News / USA

Cold War Legacy a Tourist Attraction in Rural North Dakota

Cold War Legacy a Tourist Attraction in Rural North Dakotai
X
Kane Farabaugh
July 14, 2014 9:59 PM
The United States plans to shrink the total number of land-based nuclear missiles by 2018 to comply with an arms treaty signed with Russia in 2011. North Dakota has been a traditional home to many of those land-based missiles. As VOA’s Kane Farabaugh reports, it is a part of the state’s Cold War legacy that officials - and tourists - embrace.
Kane Farabaugh

The United States plans to shrink the total number of land-based nuclear missiles by 2018 to comply with an arms treaty signed with Russia in 2011.  North Dakota has been a traditional home to many of those land-based missiles.  It is a part of the state’s Cold War legacy that officials - and tourists - embrace.

Among amber waves of grain in a remote part of North Dakota, the fate of millions hinged on the deployment of the lethal object housed below this concrete and metal barrier.

Code-named November-33 during the Cold War, this site was home to an intercontinental ballistic missile with a nuclear-tipped warhead that once waited to launch death and destruction to a destination unknown.

“I think there was kind of a standing joke that North Dakota was actually the third largest power in the world in terms of the nuclear capacity that we had here," said Alvin Jaeger, North Dakota scretary of state.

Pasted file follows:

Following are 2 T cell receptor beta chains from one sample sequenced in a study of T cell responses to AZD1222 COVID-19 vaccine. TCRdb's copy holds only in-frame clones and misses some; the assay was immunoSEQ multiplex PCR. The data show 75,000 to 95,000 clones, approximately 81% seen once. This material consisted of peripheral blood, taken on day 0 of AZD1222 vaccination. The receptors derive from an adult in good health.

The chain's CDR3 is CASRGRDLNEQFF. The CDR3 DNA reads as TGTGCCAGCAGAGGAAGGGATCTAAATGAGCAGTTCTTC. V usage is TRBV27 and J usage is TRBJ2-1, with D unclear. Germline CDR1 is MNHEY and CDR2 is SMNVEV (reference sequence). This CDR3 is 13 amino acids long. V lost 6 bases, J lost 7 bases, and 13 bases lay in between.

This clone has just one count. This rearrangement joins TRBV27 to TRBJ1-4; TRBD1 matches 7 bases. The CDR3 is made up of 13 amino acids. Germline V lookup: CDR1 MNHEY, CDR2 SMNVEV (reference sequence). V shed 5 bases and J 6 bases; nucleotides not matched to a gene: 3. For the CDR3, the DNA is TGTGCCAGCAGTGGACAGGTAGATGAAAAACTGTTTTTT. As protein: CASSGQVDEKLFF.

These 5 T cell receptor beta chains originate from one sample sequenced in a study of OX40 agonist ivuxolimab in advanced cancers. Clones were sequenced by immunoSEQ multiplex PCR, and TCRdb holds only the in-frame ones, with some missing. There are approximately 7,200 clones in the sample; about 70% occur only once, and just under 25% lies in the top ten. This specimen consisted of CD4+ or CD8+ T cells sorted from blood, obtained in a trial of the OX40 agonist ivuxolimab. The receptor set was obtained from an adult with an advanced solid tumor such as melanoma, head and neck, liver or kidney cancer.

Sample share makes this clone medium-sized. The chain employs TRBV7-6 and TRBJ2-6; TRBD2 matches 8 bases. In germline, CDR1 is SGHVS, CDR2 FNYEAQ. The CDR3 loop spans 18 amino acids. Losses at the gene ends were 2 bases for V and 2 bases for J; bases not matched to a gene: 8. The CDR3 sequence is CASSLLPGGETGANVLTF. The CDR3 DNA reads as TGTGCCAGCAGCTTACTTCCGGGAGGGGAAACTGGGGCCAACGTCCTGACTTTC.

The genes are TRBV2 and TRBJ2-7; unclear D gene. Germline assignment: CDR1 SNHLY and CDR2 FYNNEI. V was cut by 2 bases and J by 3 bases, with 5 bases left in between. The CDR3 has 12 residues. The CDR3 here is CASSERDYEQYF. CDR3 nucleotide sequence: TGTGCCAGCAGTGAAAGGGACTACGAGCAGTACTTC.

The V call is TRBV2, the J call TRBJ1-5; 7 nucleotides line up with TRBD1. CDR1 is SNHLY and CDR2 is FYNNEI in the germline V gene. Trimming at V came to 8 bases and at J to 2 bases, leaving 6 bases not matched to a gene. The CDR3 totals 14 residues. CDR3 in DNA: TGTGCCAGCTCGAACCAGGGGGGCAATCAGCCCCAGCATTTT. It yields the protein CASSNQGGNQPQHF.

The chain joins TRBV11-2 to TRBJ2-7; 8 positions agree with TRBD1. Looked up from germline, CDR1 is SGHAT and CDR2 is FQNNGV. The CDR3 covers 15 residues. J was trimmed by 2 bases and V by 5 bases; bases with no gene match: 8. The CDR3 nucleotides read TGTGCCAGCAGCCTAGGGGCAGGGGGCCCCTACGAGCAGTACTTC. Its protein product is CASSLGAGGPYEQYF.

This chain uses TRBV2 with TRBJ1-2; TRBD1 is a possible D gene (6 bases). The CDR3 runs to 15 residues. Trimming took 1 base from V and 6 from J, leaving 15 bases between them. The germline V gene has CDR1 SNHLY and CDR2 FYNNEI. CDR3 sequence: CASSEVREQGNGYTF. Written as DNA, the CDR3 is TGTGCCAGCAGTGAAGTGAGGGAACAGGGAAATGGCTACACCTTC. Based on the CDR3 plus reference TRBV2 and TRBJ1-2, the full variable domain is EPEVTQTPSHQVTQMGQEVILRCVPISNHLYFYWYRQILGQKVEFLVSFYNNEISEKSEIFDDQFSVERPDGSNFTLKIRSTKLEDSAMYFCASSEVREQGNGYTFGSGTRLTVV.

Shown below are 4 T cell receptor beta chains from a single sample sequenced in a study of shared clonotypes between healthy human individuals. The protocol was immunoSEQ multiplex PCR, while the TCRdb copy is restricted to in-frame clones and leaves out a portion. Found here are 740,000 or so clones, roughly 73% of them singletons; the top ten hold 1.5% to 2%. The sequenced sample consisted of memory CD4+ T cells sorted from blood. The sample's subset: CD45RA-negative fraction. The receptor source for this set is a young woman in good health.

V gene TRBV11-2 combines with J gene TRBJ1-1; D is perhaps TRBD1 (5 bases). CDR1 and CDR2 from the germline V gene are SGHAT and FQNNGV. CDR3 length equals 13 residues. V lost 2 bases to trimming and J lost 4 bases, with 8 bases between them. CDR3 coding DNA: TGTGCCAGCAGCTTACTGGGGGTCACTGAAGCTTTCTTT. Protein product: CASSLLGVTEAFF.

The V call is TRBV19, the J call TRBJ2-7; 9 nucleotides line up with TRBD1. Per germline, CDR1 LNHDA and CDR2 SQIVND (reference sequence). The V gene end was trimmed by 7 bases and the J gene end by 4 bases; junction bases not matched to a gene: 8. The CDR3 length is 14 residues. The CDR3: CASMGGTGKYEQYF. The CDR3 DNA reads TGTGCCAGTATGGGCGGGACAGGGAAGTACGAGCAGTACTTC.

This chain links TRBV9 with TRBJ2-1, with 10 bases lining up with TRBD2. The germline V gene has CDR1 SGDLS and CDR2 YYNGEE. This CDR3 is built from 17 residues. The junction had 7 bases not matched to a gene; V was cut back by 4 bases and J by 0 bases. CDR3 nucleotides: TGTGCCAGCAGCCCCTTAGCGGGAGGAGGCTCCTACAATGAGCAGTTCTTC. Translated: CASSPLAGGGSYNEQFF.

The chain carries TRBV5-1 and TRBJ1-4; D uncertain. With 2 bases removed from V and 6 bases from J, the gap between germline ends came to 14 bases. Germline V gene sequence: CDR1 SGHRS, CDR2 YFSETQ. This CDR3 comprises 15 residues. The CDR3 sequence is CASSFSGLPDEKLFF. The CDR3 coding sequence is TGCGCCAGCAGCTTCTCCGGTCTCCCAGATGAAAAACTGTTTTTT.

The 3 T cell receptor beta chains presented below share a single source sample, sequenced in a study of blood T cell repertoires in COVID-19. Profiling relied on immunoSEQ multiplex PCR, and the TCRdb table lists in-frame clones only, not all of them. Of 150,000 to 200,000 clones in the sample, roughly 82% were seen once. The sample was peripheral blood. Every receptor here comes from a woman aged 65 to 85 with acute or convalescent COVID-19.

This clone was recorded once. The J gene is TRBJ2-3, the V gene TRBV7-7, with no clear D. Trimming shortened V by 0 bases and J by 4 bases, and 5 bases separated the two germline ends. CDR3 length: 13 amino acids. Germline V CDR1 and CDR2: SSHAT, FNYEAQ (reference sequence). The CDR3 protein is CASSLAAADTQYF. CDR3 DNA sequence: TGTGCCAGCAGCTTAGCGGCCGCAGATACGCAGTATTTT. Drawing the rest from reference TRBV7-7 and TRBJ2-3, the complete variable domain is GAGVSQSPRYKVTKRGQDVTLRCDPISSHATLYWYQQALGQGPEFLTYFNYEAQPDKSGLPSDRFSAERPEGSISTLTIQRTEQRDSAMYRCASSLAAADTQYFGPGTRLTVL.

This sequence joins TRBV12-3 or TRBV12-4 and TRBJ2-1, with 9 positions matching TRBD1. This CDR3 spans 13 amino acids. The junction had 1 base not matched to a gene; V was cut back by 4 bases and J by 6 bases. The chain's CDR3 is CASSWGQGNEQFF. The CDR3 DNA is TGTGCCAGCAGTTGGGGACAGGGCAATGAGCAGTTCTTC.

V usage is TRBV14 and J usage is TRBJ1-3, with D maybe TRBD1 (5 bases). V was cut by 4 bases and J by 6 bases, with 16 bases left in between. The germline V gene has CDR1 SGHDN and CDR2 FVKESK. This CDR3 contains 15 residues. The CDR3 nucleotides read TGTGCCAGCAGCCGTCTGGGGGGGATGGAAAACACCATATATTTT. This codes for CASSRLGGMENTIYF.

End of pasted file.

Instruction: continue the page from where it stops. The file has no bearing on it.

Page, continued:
Growing up in North Dakota in the 1950s, Secretary of State Alvin Jaeger remembers the Cold War fears of a nuclear holocaust.  With more than 1,000 such missiles deployed around the state, he says there was reason to worry.

“We all realize that we would have been a big target, but we just kept on," he said.

"The threat was high enough that they had their keys in the consoles," said Supervisor of the Ronald Reagan Minuteman Missile Site, Gwen Hinman.

While the threat is now gone, the keys are still by the consoles of the Oscar Zero Launch facility outside Cooperstown, North Dakota.

Decommissioned by the U.S. Air Force in 1998 as part of the Strategic Arms Reduction Treaty 2 - or START 2 - Oscar Zero is now called the Ronald Reagan Minuteman Missile State Historic Site.

Supervisor Gwen Hinman offers tours below the surface, taking visitors into the heart of the front line of the Cold War, where a small crew of missileers waited behind thick steel blast doors and reinforced concrete, for the fateful decision to launch their nuclear missiles.